The failures of Chernobyl and Fukushima are incompatible with U.S. nuclear practices and technology. The fundamentally flawed Soviet reactor design at Chernobyl utilized graphite-moderated channel tube reactor, with graphite acting as the moderator to slow the fusion reaction. However, graphite does not moderate fission; it actually promotes it. The accident at Fukushima was caused by a combination of natural disasters, not human error or a flawed reactor design. Neither are representative or similar to U.S. nuclear plants in design, practice, procedure, or regulation. 

In terms of waste, only around three percent of waste is long-lived in need of permanent 1,000-year storage. The majority of waste is managed and stored on-site through a series of wet pools for cooling and radioactive decay and multi-level dry cask storage containers.

Read more about nuclear energy here.


Abundant Energy

Nuclear energy is a baseload energy source, meaning it is consistently reliable to meet fundamental demand. In comparison to other energy sources, nuclear power is much cleaner, safer, and more efficient. The process of fission emits no pollution or carbon dioxide emissions, and nuclear plants operate 93 percent of the time. Given the constant energy supply putting out zero emissions, nuclear power also serves to reduce pollution and respiratory health issues.

In 2018, an estimated 8 million people died from exposure to particulate matter from fossil fuels. A study conducted just after the Fukushima accident concluded that nuclear power prevented an average additional 1.84 million air pollution-related deaths between 1971 and 2009. The question then is not whether nuclear power is dangerous, but why policymakers and the public have not internalized its overall benefits. Given that the high fatality rate of fossil fuels is based in part by calculating respiratory and other pollution-related deaths, nuclear power not only does not cause these emissions, but actually displaces them by making up 20 percent of America’s energy mix that would otherwise be produced by more fossil fuels. Overall, nuclear energy is reported to have saved far more lives than it has taken.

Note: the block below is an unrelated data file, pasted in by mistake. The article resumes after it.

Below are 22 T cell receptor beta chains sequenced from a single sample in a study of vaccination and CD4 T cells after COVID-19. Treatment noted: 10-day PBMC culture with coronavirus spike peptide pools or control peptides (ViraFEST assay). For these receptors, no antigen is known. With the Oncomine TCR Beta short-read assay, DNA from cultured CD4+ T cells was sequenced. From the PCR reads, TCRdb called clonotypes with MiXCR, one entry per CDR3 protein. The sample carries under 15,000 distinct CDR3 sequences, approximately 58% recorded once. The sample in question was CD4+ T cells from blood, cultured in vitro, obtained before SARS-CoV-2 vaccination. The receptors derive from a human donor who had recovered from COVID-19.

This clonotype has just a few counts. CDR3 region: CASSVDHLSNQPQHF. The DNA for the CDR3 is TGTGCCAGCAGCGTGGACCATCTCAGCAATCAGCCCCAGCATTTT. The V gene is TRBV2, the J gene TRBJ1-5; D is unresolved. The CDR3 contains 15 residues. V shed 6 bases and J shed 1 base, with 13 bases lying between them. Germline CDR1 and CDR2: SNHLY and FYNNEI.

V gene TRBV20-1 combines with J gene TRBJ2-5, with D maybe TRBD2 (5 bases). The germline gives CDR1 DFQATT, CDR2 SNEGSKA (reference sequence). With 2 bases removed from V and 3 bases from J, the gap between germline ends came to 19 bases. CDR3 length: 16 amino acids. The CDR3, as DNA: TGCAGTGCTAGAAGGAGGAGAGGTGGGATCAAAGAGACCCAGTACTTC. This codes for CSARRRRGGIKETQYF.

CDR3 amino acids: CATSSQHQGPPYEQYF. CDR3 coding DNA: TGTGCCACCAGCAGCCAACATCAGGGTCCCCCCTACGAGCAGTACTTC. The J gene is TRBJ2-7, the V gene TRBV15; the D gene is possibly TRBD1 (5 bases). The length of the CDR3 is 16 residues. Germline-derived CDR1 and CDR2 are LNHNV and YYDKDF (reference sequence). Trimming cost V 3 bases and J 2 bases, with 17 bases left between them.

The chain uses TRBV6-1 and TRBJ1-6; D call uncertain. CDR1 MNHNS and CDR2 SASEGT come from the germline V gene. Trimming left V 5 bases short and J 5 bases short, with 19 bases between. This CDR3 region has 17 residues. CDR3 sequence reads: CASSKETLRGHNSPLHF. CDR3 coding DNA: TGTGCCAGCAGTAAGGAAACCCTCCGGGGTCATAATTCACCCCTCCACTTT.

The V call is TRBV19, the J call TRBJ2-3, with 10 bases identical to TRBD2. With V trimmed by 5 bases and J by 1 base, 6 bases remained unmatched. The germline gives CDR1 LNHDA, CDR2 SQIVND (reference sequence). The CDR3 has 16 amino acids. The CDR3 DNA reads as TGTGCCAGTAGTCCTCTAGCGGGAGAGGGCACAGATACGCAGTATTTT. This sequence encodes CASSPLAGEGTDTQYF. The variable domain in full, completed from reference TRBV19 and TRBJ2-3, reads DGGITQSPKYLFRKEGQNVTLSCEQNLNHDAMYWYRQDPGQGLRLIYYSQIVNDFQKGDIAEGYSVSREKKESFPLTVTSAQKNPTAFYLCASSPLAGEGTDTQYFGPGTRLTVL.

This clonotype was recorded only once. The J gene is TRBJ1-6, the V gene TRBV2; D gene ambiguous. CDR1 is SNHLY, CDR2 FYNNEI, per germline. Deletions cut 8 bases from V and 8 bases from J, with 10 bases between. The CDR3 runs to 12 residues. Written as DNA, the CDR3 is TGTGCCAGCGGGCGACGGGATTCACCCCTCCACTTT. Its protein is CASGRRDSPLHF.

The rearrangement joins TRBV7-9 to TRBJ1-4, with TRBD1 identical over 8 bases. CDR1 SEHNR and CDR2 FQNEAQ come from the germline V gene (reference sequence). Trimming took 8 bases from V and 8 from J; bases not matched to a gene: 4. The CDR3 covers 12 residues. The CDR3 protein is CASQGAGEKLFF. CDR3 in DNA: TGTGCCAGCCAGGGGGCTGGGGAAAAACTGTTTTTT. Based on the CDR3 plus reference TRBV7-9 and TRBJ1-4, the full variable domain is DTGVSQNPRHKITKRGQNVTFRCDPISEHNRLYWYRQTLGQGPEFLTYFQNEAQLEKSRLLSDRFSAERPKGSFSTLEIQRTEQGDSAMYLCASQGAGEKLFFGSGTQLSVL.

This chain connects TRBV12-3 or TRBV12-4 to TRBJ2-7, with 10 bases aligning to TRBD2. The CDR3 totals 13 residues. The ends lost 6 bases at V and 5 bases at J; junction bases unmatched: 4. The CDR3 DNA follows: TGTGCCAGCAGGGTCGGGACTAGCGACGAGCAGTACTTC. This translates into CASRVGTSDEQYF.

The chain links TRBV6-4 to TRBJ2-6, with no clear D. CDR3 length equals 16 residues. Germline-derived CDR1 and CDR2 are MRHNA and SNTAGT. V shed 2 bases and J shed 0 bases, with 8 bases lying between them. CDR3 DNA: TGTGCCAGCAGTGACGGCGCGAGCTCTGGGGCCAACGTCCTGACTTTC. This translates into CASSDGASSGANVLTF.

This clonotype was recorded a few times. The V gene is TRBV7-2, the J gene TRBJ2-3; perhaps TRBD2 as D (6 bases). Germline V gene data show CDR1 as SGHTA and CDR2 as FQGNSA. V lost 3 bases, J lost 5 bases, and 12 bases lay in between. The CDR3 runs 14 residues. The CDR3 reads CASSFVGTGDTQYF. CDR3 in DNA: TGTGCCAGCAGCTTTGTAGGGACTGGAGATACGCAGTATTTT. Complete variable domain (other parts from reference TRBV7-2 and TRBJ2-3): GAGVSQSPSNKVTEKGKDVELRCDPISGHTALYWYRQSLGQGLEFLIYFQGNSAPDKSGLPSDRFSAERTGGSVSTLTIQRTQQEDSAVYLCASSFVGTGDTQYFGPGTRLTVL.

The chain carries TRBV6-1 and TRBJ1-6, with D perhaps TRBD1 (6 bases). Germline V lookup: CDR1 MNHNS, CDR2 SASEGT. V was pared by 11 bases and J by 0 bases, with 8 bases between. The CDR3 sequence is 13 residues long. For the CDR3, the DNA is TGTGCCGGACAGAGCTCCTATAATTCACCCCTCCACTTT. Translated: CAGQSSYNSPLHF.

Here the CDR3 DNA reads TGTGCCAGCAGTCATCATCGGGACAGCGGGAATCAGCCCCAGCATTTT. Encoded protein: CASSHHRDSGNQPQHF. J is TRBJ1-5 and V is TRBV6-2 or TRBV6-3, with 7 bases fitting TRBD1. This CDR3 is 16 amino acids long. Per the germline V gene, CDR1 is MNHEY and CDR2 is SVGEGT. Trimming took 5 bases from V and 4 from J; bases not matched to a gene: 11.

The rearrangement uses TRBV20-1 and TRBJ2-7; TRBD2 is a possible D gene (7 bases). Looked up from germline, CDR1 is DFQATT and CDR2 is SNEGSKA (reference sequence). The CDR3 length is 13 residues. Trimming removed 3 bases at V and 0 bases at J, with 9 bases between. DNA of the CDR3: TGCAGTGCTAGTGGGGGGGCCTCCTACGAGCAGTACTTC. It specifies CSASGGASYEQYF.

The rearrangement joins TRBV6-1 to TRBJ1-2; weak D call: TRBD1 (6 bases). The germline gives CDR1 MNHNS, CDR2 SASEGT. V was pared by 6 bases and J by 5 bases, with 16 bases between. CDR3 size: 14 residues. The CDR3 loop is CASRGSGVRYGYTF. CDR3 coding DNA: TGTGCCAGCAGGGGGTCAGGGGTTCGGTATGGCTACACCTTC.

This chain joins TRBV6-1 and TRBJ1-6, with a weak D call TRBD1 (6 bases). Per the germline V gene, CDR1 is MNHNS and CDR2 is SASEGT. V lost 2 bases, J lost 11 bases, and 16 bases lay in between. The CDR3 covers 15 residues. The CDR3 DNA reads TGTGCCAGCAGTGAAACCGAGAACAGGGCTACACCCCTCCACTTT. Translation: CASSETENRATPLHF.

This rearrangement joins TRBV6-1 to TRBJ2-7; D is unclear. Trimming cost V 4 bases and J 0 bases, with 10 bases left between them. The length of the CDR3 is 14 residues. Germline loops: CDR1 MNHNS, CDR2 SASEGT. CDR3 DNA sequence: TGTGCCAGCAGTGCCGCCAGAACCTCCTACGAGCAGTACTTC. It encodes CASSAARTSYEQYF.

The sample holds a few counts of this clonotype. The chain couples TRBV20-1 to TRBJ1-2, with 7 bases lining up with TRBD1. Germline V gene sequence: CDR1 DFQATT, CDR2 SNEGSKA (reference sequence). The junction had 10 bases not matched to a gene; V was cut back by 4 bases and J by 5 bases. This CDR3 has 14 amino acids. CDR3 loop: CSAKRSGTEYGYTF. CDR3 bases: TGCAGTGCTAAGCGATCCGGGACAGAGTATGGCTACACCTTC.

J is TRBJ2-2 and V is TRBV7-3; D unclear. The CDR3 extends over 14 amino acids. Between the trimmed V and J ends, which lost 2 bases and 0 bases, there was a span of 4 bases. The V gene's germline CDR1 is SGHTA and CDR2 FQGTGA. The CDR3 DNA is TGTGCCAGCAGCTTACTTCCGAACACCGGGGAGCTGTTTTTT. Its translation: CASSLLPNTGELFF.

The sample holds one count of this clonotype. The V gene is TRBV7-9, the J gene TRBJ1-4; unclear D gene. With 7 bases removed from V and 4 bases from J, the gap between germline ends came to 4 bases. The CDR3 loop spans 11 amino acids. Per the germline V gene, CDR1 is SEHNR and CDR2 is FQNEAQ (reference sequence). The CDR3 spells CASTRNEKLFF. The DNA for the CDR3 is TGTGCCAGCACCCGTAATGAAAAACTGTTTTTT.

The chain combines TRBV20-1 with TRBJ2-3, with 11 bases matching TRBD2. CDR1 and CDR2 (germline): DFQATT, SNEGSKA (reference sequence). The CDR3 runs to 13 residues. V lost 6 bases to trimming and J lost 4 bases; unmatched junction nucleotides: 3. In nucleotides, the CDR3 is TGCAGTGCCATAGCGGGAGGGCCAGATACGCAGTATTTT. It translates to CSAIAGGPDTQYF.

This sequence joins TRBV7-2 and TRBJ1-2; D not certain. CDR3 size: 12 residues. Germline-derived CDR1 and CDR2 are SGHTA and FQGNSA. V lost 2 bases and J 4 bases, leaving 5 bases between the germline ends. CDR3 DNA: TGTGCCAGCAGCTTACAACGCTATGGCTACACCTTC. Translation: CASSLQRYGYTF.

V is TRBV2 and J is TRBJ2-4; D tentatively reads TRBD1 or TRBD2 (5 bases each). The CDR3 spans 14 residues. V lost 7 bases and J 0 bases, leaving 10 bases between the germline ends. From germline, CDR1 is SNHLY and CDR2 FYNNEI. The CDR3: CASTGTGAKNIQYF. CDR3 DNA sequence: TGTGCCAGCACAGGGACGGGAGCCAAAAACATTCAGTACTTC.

It is true that nuclear leads to some emissions. In the same way that wind and solar power are “zero emission” because they only capture freely available wind and sun, but do not combust or pollute to generate electricity, nuclear puts out no emissions during operation. Yet all three of these sources require intense quantities of energy to mine, transport, process, and construct their infrastructure. In many cases, this means reliance on fossil fuels upstream in the supply chain or in building the power plant, as well as considerations for decommissioning and managing waste. Even considering these life-cycle emissions from mine to generation to waste disposal, nuclear’s annual emission level is only an estimated 12 grams of carbon dioxide per kilowatt hour of electricity. In contrast to coal, which emits around 820 g CO2/kWh, nuclear’s lifetime footprint is miniscule.